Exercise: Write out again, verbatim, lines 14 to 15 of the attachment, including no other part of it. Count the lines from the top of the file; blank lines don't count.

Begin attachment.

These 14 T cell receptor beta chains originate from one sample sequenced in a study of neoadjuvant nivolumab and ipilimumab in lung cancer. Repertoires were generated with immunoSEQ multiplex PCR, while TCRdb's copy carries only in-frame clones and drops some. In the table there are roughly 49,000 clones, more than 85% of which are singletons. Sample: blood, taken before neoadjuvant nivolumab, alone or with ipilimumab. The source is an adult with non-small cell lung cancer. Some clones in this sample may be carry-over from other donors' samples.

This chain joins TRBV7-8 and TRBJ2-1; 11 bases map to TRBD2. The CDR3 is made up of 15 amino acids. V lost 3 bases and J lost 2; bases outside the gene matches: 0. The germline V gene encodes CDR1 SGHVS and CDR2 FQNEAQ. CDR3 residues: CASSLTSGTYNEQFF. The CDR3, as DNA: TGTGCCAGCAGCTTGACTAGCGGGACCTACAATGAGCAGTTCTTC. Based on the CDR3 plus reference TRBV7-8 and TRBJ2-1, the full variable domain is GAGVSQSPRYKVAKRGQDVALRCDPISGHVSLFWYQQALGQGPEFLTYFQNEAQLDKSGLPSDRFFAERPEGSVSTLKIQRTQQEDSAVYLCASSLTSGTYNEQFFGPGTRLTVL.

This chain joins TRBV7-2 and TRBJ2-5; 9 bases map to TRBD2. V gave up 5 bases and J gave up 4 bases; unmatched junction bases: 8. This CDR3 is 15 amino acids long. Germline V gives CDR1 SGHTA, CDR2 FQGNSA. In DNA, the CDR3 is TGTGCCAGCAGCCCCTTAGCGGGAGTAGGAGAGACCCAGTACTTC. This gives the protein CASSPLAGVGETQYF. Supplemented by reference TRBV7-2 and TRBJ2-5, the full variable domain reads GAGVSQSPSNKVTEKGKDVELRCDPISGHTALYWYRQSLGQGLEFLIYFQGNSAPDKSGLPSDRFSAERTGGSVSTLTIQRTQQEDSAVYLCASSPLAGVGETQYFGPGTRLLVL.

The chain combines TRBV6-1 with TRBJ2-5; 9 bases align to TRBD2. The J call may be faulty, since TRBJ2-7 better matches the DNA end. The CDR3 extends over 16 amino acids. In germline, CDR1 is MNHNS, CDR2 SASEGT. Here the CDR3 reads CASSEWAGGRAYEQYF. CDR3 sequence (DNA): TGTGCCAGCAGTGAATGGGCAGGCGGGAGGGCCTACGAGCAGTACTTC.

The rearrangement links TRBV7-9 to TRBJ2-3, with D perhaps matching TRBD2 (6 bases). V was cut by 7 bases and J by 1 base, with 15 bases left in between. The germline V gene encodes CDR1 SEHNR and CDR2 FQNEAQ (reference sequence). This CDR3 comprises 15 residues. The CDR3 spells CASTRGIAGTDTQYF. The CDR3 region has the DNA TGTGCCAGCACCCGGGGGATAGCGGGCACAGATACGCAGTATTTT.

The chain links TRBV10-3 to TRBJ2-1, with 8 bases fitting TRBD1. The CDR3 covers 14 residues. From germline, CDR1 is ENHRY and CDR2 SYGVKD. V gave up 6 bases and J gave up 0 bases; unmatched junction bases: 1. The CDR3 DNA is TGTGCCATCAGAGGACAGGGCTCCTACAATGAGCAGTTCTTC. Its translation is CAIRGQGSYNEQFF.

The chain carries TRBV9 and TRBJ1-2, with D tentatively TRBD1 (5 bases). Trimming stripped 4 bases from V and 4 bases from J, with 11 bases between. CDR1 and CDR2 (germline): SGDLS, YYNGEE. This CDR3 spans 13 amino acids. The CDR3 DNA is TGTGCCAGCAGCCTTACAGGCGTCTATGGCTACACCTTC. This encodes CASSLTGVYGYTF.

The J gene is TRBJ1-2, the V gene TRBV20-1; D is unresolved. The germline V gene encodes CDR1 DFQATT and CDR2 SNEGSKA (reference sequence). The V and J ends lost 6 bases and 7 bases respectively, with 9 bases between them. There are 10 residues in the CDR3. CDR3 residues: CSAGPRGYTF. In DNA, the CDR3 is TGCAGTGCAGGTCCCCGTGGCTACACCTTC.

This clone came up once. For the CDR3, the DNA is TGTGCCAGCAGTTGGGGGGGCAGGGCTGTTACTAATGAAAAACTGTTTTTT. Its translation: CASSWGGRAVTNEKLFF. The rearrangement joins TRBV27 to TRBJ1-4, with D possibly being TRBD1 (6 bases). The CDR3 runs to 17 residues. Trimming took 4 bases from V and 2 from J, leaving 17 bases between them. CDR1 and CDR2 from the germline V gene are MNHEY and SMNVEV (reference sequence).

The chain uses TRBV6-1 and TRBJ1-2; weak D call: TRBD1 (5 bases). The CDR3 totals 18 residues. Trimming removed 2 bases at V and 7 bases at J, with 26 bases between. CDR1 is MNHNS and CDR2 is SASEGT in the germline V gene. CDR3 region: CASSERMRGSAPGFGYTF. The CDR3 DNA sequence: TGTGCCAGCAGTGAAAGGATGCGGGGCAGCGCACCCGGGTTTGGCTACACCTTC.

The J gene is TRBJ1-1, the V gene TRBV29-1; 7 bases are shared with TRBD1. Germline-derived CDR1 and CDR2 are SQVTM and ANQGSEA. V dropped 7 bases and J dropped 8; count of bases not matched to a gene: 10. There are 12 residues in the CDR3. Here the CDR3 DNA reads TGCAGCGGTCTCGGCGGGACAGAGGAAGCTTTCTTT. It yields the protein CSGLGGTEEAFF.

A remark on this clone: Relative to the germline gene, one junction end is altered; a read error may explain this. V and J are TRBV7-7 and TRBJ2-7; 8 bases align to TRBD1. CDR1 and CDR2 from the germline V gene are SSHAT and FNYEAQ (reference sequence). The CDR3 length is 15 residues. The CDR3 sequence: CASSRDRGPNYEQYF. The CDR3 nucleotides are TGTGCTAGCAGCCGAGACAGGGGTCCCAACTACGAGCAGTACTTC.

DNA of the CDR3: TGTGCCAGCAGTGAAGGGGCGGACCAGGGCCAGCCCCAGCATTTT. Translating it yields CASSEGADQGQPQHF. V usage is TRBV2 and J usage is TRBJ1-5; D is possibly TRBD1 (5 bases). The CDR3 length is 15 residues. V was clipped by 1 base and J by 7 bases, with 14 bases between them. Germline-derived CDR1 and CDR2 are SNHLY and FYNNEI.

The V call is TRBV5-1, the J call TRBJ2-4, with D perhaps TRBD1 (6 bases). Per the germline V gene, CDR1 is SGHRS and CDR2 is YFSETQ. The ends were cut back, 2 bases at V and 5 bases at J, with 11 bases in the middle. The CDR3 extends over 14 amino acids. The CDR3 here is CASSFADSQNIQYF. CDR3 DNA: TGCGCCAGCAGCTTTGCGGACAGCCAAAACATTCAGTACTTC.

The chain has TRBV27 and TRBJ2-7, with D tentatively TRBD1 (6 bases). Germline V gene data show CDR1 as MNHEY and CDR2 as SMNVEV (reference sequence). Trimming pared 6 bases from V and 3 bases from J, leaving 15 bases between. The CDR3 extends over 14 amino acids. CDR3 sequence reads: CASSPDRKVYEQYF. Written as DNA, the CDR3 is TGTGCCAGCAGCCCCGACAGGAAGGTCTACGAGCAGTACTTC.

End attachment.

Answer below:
The V call is TRBV5-1, the J call TRBJ2-4, with D perhaps TRBD1 (6 bases). Per the germline V gene, CDR1 is SGHRS and CDR2 is YFSETQ. The ends were cut back, 2 bases at V and 5 bases at J, with 11 bases in the middle. The CDR3 extends over 14 amino acids. The CDR3 here is CASSFADSQNIQYF. CDR3 DNA: TGCGCCAGCAGCTTTGCGGACAGCCAAAACATTCAGTACTTC.

The chain has TRBV27 and TRBJ2-7, with D tentatively TRBD1 (6 bases). Germline V gene data show CDR1 as MNHEY and CDR2 as SMNVEV (reference sequence). Trimming pared 6 bases from V and 3 bases from J, leaving 15 bases between. The CDR3 extends over 14 amino acids. CDR3 sequence reads: CASSPDRKVYEQYF. Written as DNA, the CDR3 is TGTGCCAGCAGCCCCGACAGGAAGGTCTACGAGCAGTACTTC.